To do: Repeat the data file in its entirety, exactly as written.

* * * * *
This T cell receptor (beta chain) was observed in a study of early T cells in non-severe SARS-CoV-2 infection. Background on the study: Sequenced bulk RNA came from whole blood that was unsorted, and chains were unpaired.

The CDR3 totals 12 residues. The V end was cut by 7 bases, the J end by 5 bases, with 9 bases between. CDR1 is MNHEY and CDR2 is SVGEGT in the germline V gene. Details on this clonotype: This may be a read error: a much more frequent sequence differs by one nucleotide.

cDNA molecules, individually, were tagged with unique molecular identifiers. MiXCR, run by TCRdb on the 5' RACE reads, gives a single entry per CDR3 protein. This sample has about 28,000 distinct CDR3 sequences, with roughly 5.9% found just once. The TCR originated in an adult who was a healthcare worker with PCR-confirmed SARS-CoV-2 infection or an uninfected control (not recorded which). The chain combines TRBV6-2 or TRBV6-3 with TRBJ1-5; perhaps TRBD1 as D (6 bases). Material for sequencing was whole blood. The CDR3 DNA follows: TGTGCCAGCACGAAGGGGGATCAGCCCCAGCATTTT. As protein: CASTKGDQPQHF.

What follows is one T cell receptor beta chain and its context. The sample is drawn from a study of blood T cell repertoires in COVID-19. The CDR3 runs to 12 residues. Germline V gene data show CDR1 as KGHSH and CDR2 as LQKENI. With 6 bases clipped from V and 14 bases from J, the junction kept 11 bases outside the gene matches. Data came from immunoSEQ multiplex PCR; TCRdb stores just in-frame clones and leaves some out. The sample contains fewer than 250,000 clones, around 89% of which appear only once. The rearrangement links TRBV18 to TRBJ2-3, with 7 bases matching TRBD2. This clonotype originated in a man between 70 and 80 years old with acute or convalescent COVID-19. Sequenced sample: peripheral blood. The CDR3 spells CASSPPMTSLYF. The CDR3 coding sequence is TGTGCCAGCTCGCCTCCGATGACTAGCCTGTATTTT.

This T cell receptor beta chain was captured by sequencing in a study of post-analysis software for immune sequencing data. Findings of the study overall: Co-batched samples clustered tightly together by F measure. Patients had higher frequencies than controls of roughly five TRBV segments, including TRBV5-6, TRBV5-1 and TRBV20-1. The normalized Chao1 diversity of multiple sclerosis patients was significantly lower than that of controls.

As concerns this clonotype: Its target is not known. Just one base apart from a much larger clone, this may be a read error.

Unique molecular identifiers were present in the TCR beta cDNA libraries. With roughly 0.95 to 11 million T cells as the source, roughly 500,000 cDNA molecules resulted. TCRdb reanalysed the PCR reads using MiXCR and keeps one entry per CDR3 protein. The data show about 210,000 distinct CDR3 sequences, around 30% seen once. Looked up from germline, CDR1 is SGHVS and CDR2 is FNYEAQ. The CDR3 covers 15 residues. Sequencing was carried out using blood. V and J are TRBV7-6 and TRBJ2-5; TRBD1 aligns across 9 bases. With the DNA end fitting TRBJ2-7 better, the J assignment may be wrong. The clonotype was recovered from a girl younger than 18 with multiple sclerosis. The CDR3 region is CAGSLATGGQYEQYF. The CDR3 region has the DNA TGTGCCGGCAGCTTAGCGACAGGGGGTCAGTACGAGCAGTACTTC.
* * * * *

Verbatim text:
This T cell receptor (beta chain) was observed in a study of early T cells in non-severe SARS-CoV-2 infection. Background on the study: Sequenced bulk RNA came from whole blood that was unsorted, and chains were unpaired.

The CDR3 totals 12 residues. The V end was cut by 7 bases, the J end by 5 bases, with 9 bases between. CDR1 is MNHEY and CDR2 is SVGEGT in the germline V gene. Details on this clonotype: This may be a read error: a much more frequent sequence differs by one nucleotide.

cDNA molecules, individually, were tagged with unique molecular identifiers. MiXCR, run by TCRdb on the 5' RACE reads, gives a single entry per CDR3 protein. This sample has about 28,000 distinct CDR3 sequences, with roughly 5.9% found just once. The TCR originated in an adult who was a healthcare worker with PCR-confirmed SARS-CoV-2 infection or an uninfected control (not recorded which). The chain combines TRBV6-2 or TRBV6-3 with TRBJ1-5; perhaps TRBD1 as D (6 bases). Material for sequencing was whole blood. The CDR3 DNA follows: TGTGCCAGCACGAAGGGGGATCAGCCCCAGCATTTT. As protein: CASTKGDQPQHF.

What follows is one T cell receptor beta chain and its context. The sample is drawn from a study of blood T cell repertoires in COVID-19. The CDR3 runs to 12 residues. Germline V gene data show CDR1 as KGHSH and CDR2 as LQKENI. With 6 bases clipped from V and 14 bases from J, the junction kept 11 bases outside the gene matches. Data came from immunoSEQ multiplex PCR; TCRdb stores just in-frame clones and leaves some out. The sample contains fewer than 250,000 clones, around 89% of which appear only once. The rearrangement links TRBV18 to TRBJ2-3, with 7 bases matching TRBD2. This clonotype originated in a man between 70 and 80 years old with acute or convalescent COVID-19. Sequenced sample: peripheral blood. The CDR3 spells CASSPPMTSLYF. The CDR3 coding sequence is TGTGCCAGCTCGCCTCCGATGACTAGCCTGTATTTT.

This T cell receptor beta chain was captured by sequencing in a study of post-analysis software for immune sequencing data. Findings of the study overall: Co-batched samples clustered tightly together by F measure. Patients had higher frequencies than controls of roughly five TRBV segments, including TRBV5-6, TRBV5-1 and TRBV20-1. The normalized Chao1 diversity of multiple sclerosis patients was significantly lower than that of controls.

As concerns this clonotype: Its target is not known. Just one base apart from a much larger clone, this may be a read error.

Unique molecular identifiers were present in the TCR beta cDNA libraries. With roughly 0.95 to 11 million T cells as the source, roughly 500,000 cDNA molecules resulted. TCRdb reanalysed the PCR reads using MiXCR and keeps one entry per CDR3 protein. The data show about 210,000 distinct CDR3 sequences, around 30% seen once. Looked up from germline, CDR1 is SGHVS and CDR2 is FNYEAQ. The CDR3 covers 15 residues. Sequencing was carried out using blood. V and J are TRBV7-6 and TRBJ2-5; TRBD1 aligns across 9 bases. With the DNA end fitting TRBJ2-7 better, the J assignment may be wrong. The clonotype was recovered from a girl younger than 18 with multiple sclerosis. The CDR3 region is CAGSLATGGQYEQYF. The CDR3 region has the DNA TGTGCCGGCAGCTTAGCGACAGGGGGTCAGTACGAGCAGTACTTC.